Jewish Atlanta Ups Security After Pittsburgh
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Jewish Atlanta Ups Security After Pittsburgh

In the aftermath of the Pittsburgh killings, in addition to the vigils and memorials, there were private conversations at synagogues, schools and other institutions about security.

Dave Schechter is a veteran journalist whose career includes writing and producing reports from Israel and elsewhere in the Middle East.

Cathal Lucy, director of Community-Wide Security for the Jewish Federation of Greater Atlanta, addresses security measures at Jewish sites.
Cathal Lucy, director of Community-Wide Security for the Jewish Federation of Greater Atlanta, addresses security measures at Jewish sites.

In the aftermath of the Pittsburgh killings, in addition to the vigils and memorial services, there were more private conversations at synagogues, schools and other institutions in the Jewish community.

The topic was security, in recent years an increasing concern for those who manage the buildings where Jews congregate.

When you ask what measures this or that institution takes and what they will be increasing, this response is not unexpected: We are doing what we believe is prudent, but we’re not discussing it publicly.

“I really don’t want to divulge security protocols,” Cathal Lucy, the 25-year Secret Service veteran who is director of community-wide security for the Jewish Federation of Greater Atlanta, said in the days following Pittsburgh. “We’ve got good security measures in place that have been established for some time. Our biggest thing is making sure people are aware of that, understanding that action plans are live documents, that they change daily based upon situations that occur.”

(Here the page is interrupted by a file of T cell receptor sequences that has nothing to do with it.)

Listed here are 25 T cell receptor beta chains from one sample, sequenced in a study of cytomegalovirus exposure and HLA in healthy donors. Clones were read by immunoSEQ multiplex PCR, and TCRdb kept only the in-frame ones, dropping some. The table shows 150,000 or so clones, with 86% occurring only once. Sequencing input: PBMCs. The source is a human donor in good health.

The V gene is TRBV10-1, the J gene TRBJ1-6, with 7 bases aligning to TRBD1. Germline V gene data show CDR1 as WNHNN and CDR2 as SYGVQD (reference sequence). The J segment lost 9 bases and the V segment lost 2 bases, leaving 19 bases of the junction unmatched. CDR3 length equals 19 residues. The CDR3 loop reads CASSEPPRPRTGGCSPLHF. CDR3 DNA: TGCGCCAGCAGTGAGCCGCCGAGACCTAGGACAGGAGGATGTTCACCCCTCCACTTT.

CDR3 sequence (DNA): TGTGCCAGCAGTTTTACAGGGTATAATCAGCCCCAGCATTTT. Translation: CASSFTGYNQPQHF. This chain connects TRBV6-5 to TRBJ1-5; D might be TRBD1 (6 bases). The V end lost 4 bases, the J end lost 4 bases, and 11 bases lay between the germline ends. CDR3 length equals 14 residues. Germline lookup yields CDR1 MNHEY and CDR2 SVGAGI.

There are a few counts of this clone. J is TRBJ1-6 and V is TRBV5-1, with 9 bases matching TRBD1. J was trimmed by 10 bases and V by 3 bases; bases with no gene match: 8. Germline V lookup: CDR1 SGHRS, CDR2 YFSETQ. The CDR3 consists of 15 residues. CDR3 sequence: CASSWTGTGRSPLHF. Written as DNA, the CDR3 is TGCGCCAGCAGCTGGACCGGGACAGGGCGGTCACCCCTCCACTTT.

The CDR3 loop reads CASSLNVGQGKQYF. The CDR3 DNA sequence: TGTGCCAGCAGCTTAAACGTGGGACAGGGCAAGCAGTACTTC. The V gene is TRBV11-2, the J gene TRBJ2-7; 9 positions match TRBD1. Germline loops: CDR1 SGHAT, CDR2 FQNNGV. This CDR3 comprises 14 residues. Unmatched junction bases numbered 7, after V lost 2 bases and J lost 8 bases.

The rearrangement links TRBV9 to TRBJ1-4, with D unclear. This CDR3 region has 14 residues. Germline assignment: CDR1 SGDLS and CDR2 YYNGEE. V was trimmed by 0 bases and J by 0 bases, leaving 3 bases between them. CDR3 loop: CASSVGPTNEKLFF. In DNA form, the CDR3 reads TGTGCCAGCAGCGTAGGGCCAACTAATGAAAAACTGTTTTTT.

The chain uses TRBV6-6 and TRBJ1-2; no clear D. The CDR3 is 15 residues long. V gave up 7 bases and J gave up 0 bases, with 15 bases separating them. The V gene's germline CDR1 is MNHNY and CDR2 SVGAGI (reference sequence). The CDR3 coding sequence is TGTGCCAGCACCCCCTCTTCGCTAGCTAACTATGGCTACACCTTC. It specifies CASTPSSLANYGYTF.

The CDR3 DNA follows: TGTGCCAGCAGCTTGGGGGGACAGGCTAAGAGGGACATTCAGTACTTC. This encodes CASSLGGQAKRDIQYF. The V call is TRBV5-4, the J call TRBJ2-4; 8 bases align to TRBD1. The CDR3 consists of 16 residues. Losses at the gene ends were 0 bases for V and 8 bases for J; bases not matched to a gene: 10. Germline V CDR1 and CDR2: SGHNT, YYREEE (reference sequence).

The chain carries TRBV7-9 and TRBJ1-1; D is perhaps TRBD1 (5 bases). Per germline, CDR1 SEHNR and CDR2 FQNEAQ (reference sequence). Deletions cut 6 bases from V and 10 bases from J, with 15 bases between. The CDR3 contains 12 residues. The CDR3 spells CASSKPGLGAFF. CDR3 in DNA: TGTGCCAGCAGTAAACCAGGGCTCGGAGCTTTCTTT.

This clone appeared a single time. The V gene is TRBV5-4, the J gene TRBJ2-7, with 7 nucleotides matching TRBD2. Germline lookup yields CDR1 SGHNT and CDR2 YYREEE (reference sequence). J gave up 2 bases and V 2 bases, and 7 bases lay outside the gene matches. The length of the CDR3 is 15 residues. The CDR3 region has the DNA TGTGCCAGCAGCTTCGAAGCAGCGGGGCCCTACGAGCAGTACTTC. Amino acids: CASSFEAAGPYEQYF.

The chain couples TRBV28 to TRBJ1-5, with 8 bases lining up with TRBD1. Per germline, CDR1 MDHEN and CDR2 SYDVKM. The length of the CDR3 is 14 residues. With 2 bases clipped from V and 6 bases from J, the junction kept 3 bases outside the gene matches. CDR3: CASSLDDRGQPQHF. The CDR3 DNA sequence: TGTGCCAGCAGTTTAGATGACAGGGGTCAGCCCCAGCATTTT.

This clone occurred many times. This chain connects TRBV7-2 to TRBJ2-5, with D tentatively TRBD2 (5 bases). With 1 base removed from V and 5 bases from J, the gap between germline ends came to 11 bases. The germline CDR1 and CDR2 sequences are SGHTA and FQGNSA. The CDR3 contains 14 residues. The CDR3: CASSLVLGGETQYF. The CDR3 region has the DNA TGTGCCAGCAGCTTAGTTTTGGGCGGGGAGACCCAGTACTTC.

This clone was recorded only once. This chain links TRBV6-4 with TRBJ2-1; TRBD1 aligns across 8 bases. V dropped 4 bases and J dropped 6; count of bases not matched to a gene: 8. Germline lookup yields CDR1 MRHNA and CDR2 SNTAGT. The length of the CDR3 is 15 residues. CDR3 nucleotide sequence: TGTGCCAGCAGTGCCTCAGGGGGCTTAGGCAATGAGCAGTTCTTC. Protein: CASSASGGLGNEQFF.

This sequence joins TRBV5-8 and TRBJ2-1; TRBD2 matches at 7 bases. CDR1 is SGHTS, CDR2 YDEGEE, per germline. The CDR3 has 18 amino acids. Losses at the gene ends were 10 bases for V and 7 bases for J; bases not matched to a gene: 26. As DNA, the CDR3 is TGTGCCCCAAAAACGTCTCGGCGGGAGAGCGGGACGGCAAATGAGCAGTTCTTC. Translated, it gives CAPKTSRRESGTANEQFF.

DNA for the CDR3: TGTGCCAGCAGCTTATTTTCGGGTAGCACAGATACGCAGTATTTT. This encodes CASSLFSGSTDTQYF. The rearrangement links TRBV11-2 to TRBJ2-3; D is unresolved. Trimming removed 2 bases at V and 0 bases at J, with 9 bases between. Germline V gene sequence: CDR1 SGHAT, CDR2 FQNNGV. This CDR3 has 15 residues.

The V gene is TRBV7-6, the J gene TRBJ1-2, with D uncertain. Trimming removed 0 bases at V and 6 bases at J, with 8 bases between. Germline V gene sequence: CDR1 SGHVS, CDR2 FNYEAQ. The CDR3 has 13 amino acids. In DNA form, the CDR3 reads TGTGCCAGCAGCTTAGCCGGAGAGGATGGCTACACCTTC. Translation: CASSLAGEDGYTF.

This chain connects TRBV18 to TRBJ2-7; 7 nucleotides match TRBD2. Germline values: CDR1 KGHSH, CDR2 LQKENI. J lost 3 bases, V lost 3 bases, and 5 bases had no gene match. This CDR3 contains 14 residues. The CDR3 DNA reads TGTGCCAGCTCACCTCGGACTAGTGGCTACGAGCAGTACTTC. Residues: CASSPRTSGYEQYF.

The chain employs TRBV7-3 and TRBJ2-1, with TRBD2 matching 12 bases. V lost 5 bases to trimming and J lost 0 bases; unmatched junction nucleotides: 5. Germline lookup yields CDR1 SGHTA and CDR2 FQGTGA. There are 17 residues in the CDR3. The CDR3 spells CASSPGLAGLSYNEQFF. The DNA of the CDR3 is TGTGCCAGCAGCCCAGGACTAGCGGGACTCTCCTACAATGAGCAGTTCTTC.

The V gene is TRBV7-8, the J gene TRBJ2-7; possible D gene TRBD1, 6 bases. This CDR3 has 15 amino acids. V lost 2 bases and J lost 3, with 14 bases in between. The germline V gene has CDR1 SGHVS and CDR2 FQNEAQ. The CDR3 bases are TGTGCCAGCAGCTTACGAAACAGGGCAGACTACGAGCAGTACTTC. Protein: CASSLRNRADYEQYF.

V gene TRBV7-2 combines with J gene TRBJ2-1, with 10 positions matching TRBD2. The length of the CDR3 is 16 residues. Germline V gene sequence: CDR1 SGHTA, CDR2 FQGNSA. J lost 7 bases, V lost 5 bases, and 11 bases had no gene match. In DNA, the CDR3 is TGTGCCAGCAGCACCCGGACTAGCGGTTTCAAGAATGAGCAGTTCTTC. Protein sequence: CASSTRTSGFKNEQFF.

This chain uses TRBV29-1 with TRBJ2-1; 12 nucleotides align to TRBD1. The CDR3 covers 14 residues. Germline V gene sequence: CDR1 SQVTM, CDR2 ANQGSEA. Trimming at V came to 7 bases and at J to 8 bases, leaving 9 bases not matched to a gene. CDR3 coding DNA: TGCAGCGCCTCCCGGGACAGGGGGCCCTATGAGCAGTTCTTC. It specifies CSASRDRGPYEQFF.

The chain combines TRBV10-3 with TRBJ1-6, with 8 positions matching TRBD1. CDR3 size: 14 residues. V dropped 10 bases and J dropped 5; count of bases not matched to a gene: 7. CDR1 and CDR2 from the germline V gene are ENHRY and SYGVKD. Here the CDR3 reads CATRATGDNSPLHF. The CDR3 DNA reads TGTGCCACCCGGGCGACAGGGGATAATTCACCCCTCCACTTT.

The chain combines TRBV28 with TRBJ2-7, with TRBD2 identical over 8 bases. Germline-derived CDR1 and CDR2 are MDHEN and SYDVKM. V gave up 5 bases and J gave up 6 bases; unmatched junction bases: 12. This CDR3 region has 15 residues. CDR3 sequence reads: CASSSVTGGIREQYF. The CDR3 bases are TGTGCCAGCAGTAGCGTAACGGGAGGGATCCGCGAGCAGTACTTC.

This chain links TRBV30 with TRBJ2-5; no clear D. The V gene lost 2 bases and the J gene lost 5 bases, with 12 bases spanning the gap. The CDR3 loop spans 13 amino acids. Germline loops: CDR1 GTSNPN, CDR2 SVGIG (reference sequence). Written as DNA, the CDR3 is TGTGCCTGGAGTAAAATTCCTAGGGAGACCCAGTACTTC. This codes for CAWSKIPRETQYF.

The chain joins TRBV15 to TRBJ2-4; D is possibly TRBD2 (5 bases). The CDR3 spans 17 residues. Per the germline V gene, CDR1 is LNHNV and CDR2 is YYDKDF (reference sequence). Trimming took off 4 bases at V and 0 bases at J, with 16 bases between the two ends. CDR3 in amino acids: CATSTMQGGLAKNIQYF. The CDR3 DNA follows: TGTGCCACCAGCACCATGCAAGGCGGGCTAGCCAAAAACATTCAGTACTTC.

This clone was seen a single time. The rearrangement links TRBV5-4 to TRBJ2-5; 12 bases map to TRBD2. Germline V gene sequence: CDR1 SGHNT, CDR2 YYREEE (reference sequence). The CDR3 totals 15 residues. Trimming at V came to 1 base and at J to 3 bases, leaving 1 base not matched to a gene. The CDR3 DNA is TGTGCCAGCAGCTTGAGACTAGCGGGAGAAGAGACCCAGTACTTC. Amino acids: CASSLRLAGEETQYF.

Scott Allen, the executive director of Congregation Or Hadash, was asked at the time whether Jewish Atlantans need to live more like Israelis, who encounter a greater degree of security in their daily lives. “I would hope not, but certainly the events in Pittsburgh on Saturday are a wake-up call,” especially for those who think “I can’t afford it; it’s never going to happen to me. You can come up with all the excuses you want in the world – until it happens,” he said.

Post-Pittsburgh, the most noticeable measure of security at synagogues was the increased presence of police. Lucy has stressed the need for Jewish institutions to have good relations with their local police – before there is an emergency.

Less obvious are upgrades in communication and surveillance systems, and programs to train personnel how to respond.

“It’s important that to be effective, it needs to be concealed. If everyone were to go out and talk about their security efforts and what they’re doing, that would be, in and of itself, insecure,’ said Shelly Dresdner, the associate executive director of Temple Sinai. 

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